Originally Posted by smoke12291
possibly an example with easier numbers to explain something to a noob?
Let's see if I can explain it better.
Take PSU 1:
Single 12V rail design
True Dual 12V rail design (imagine 2 500W PSUs in the same case together providing 1000W)
A quality 500W PSU is pretty easy to make. The parts needed don't need to be all that special. It's kind of like building a car that can go 100mph or building one that can do 200mph. The 100mph car is typicaly much more simple, easier to make and cheaper. You don't have to have a lot of horsepower or tires and suspension that can handle 200mph. The 100mph car is much cheaper and easier to make even if the cars have similar acceleration up to their top speed.
So by that, PSU 1 needs to have very high quality parts to be able to provide 1000W adding costs and complications. Since it is much to easier to make a 500W, putting 2 together in one package to reach 1000W (PSU 2) is cheaper and much easier to get similar or better performance as PSU 1.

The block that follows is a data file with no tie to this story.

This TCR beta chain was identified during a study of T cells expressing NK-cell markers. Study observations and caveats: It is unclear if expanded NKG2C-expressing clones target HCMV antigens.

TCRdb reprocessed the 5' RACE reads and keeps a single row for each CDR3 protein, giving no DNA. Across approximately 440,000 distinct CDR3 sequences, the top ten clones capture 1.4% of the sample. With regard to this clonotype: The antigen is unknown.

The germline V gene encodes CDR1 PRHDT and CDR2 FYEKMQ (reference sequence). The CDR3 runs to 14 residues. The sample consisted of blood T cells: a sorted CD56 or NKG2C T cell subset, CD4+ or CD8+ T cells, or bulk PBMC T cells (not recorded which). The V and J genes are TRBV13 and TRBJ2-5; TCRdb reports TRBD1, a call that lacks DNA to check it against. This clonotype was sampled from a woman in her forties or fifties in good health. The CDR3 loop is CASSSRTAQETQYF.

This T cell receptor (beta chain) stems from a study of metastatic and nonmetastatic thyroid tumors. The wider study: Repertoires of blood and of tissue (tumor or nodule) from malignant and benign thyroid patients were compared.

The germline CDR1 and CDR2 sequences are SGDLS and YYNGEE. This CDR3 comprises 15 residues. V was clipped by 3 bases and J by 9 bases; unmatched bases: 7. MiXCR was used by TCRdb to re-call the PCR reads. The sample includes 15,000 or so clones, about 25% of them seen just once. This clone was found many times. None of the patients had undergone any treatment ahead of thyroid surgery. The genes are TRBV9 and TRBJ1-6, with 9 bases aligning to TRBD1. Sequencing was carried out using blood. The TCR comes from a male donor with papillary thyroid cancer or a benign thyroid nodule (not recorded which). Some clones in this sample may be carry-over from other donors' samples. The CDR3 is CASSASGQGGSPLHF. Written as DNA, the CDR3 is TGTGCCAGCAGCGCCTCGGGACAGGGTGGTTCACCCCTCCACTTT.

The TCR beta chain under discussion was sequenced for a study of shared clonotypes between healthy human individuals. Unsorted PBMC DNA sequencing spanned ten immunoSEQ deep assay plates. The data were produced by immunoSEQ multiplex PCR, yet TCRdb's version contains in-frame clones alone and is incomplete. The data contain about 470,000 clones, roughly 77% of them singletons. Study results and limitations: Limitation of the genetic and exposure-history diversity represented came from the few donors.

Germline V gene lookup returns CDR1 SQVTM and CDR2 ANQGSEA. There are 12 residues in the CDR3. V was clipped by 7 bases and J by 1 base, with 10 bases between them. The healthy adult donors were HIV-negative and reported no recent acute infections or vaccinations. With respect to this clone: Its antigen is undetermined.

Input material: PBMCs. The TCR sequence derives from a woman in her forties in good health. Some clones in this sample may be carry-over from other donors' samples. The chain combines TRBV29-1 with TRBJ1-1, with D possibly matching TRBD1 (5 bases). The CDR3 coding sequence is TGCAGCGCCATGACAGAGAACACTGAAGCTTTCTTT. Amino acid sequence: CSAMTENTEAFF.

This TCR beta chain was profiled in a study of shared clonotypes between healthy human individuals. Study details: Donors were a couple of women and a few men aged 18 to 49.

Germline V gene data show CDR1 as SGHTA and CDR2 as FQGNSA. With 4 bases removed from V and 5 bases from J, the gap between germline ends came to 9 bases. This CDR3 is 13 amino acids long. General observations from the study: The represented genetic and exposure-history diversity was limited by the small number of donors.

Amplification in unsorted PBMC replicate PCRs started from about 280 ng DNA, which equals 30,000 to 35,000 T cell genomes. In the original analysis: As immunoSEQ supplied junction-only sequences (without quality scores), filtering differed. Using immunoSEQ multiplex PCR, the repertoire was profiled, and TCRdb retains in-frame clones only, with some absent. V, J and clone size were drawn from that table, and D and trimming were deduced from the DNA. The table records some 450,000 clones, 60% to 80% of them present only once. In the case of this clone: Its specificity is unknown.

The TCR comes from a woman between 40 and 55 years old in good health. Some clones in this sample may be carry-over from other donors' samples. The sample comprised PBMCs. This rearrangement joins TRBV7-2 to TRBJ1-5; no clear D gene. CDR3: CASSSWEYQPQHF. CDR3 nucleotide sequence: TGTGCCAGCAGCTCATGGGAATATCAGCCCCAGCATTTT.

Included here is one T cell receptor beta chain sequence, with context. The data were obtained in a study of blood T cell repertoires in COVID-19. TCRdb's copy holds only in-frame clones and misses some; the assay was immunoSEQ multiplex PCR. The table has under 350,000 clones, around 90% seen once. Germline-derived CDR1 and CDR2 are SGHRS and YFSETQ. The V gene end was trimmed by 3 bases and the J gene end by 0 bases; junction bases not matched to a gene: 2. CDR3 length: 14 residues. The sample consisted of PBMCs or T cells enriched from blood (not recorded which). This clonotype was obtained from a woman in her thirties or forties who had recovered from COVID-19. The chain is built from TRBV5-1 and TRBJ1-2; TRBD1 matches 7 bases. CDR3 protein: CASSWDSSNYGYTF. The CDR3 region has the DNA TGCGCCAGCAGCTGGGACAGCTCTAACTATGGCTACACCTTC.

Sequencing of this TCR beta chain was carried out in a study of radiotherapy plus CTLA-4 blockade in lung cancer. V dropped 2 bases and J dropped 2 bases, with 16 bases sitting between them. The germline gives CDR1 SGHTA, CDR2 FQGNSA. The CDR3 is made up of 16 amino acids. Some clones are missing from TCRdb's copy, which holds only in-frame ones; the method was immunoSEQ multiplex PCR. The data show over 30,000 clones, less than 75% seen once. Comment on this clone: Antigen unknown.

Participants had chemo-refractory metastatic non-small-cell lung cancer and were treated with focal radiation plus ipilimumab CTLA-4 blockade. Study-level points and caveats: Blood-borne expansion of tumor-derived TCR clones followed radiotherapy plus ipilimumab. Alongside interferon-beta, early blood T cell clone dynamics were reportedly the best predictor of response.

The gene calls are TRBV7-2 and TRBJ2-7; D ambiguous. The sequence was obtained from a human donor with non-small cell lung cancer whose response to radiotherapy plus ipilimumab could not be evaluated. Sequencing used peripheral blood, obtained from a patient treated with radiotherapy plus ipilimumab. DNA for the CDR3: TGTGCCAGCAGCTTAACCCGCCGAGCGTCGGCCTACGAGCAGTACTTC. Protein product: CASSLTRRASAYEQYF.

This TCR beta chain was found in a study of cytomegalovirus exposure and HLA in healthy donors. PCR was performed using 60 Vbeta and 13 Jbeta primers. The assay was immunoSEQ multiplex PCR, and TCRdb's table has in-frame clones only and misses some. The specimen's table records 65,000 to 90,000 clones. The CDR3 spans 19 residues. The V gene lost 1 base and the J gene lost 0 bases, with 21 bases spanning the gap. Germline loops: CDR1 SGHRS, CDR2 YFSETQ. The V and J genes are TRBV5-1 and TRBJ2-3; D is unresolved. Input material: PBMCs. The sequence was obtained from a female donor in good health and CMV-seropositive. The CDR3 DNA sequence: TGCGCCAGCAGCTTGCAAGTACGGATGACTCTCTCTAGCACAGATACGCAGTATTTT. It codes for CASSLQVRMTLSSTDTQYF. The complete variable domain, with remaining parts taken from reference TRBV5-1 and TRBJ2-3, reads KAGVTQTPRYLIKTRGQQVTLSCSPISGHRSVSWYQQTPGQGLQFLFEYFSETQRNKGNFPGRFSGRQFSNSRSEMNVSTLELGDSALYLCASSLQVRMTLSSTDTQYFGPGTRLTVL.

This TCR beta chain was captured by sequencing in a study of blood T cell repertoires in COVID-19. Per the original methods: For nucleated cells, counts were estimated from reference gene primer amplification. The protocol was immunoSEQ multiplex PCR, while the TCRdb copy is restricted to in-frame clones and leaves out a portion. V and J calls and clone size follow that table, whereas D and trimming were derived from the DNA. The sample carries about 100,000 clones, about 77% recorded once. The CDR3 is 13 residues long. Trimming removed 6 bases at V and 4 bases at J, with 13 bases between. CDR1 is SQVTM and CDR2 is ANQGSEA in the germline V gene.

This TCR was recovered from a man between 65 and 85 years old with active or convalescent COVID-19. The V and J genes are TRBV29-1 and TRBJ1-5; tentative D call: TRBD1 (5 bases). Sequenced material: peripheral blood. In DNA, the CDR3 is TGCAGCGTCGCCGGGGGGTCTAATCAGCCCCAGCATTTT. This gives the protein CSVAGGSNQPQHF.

Originally Posted by clbkdaz
Heck - do they still limit each rail to 20a?
EPS 12V standard (which is what multi-rail PSUs are designed to adhere to) says the limit must be 18A for each connector. Most companies typically just go with 18A per rail and stick one or two connectors on it (PCI-E, CPU 12V, etc...).Edited by shinji2k - 6/27/08 at 7:59pm